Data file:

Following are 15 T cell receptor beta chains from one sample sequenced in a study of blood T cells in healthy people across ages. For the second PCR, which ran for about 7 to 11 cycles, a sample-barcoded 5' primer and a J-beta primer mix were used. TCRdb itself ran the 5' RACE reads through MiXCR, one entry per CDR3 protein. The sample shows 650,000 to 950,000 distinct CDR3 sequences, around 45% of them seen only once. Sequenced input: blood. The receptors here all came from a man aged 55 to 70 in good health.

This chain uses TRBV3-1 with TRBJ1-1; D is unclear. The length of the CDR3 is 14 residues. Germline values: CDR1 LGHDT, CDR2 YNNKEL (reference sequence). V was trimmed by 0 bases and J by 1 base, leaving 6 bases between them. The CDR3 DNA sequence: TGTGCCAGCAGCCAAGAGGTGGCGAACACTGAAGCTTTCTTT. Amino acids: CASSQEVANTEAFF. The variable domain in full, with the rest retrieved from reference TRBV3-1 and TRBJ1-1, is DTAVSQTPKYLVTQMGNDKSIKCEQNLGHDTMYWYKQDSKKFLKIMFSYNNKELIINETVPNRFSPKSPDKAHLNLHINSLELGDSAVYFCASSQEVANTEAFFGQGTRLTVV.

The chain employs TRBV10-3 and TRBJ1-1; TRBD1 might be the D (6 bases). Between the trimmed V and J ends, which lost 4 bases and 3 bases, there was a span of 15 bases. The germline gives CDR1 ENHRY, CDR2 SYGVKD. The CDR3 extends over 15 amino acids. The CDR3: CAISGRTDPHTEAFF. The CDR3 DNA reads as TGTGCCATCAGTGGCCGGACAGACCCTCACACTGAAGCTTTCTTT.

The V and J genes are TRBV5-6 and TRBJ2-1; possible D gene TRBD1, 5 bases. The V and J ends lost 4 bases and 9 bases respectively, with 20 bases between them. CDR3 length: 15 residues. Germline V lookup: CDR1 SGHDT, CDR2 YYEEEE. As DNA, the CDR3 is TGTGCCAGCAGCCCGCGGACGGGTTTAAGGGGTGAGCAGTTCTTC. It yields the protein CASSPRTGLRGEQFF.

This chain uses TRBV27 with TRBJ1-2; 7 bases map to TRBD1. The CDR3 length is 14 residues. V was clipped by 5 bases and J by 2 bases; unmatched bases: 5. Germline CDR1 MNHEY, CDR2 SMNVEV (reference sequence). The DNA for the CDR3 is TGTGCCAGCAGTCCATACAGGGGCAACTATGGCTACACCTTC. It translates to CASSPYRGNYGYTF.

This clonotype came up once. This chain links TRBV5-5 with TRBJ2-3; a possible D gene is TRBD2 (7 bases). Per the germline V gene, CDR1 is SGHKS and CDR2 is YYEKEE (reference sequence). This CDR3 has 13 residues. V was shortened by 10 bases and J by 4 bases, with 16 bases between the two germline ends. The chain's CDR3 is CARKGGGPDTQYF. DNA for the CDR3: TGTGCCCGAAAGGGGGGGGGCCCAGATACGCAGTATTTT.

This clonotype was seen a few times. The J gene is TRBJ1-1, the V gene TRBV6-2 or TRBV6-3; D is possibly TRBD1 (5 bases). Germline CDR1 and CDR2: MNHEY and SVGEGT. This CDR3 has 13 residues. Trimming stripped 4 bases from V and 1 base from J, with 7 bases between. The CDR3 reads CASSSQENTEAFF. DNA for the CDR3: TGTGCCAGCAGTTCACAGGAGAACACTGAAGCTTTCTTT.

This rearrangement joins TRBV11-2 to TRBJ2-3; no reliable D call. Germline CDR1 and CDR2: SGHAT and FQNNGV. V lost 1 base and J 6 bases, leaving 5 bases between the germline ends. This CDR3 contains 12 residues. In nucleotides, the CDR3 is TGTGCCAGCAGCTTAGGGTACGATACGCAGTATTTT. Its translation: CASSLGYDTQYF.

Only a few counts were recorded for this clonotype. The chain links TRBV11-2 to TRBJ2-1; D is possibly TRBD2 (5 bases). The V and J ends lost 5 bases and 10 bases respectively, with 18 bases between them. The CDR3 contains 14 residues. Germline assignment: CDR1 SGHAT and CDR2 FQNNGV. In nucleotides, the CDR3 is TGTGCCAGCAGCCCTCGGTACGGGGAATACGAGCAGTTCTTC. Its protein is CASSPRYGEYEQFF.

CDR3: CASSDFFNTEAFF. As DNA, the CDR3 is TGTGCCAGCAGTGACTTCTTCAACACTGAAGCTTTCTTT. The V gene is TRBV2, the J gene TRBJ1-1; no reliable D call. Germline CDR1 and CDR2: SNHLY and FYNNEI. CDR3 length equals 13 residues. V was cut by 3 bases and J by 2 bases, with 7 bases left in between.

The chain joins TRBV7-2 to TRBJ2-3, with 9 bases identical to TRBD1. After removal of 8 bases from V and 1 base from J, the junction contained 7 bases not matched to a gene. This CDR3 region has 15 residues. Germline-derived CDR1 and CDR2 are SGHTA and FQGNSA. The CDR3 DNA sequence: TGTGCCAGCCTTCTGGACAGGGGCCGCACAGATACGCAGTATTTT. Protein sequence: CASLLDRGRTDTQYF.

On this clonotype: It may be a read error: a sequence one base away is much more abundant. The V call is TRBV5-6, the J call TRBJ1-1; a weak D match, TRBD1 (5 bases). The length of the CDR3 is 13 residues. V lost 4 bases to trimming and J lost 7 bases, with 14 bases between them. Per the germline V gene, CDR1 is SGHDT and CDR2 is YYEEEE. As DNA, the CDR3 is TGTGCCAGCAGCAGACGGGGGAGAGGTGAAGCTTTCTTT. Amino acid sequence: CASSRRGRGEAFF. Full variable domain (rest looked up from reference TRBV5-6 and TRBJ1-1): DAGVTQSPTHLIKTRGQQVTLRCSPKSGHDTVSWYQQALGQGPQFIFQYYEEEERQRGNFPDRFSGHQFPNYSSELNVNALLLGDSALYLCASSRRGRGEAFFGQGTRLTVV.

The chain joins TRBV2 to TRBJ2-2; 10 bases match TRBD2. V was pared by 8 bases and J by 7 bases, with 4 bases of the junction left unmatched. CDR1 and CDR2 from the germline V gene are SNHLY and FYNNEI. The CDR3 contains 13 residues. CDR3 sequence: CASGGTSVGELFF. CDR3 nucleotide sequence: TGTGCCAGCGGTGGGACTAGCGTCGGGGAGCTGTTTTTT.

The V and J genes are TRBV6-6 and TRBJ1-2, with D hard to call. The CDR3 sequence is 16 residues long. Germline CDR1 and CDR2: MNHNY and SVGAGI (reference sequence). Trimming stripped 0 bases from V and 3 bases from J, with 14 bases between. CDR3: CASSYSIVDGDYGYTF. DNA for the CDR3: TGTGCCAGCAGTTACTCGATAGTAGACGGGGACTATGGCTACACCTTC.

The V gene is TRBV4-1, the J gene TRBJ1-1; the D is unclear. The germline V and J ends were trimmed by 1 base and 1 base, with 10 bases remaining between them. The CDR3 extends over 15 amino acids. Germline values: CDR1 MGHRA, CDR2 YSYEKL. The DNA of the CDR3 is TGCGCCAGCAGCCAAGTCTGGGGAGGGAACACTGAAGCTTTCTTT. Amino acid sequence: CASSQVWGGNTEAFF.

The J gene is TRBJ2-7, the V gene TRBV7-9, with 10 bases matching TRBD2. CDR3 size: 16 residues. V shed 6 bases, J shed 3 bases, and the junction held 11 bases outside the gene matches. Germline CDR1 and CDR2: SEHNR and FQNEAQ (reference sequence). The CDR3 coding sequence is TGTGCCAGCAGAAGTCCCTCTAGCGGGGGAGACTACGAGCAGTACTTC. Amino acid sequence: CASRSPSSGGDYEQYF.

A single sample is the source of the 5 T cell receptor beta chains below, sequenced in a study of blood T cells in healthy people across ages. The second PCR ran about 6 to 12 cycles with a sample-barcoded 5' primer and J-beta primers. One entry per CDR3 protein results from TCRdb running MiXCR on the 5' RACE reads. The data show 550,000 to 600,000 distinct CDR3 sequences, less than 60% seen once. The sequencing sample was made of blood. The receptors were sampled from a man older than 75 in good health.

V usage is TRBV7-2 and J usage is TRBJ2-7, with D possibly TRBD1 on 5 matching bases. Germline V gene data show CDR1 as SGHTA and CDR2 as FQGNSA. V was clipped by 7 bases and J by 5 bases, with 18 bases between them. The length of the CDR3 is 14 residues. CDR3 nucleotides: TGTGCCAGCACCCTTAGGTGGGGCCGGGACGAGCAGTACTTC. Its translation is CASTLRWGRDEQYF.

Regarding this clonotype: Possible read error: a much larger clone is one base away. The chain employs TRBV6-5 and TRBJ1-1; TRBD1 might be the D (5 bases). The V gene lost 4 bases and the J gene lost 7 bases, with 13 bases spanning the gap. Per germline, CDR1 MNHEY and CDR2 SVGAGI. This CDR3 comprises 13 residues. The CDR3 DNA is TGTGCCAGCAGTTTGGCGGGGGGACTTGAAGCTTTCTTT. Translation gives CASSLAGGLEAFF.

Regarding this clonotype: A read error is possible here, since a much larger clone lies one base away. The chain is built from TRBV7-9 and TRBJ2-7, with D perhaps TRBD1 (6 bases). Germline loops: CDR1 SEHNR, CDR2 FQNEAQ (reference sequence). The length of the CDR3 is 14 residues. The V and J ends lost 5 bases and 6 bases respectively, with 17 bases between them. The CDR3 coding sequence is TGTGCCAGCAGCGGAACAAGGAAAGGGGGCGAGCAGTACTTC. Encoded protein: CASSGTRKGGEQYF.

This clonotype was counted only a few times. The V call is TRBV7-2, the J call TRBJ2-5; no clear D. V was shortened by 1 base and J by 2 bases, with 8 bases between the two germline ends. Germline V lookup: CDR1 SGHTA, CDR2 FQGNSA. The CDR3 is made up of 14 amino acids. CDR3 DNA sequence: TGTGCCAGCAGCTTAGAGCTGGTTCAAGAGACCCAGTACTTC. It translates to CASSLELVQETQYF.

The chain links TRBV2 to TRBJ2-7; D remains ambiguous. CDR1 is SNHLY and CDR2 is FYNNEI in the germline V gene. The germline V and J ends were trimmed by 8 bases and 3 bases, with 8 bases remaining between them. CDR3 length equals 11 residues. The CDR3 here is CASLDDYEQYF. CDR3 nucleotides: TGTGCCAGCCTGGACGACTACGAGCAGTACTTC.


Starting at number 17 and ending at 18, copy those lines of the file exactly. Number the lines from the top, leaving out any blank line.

A single sample is the source of the 5 T cell receptor beta chains below, sequenced in a study of blood T cells in healthy people across ages. The second PCR ran about 6 to 12 cycles with a sample-barcoded 5' primer and J-beta primers. One entry per CDR3 protein results from TCRdb running MiXCR on the 5' RACE reads. The data show 550,000 to 600,000 distinct CDR3 sequences, less than 60% seen once. The sequencing sample was made of blood. The receptors were sampled from a man older than 75 in good health.

V usage is TRBV7-2 and J usage is TRBJ2-7, with D possibly TRBD1 on 5 matching bases. Germline V gene data show CDR1 as SGHTA and CDR2 as FQGNSA. V was clipped by 7 bases and J by 5 bases, with 18 bases between them. The length of the CDR3 is 14 residues. CDR3 nucleotides: TGTGCCAGCACCCTTAGGTGGGGCCGGGACGAGCAGTACTTC. Its translation is CASTLRWGRDEQYF.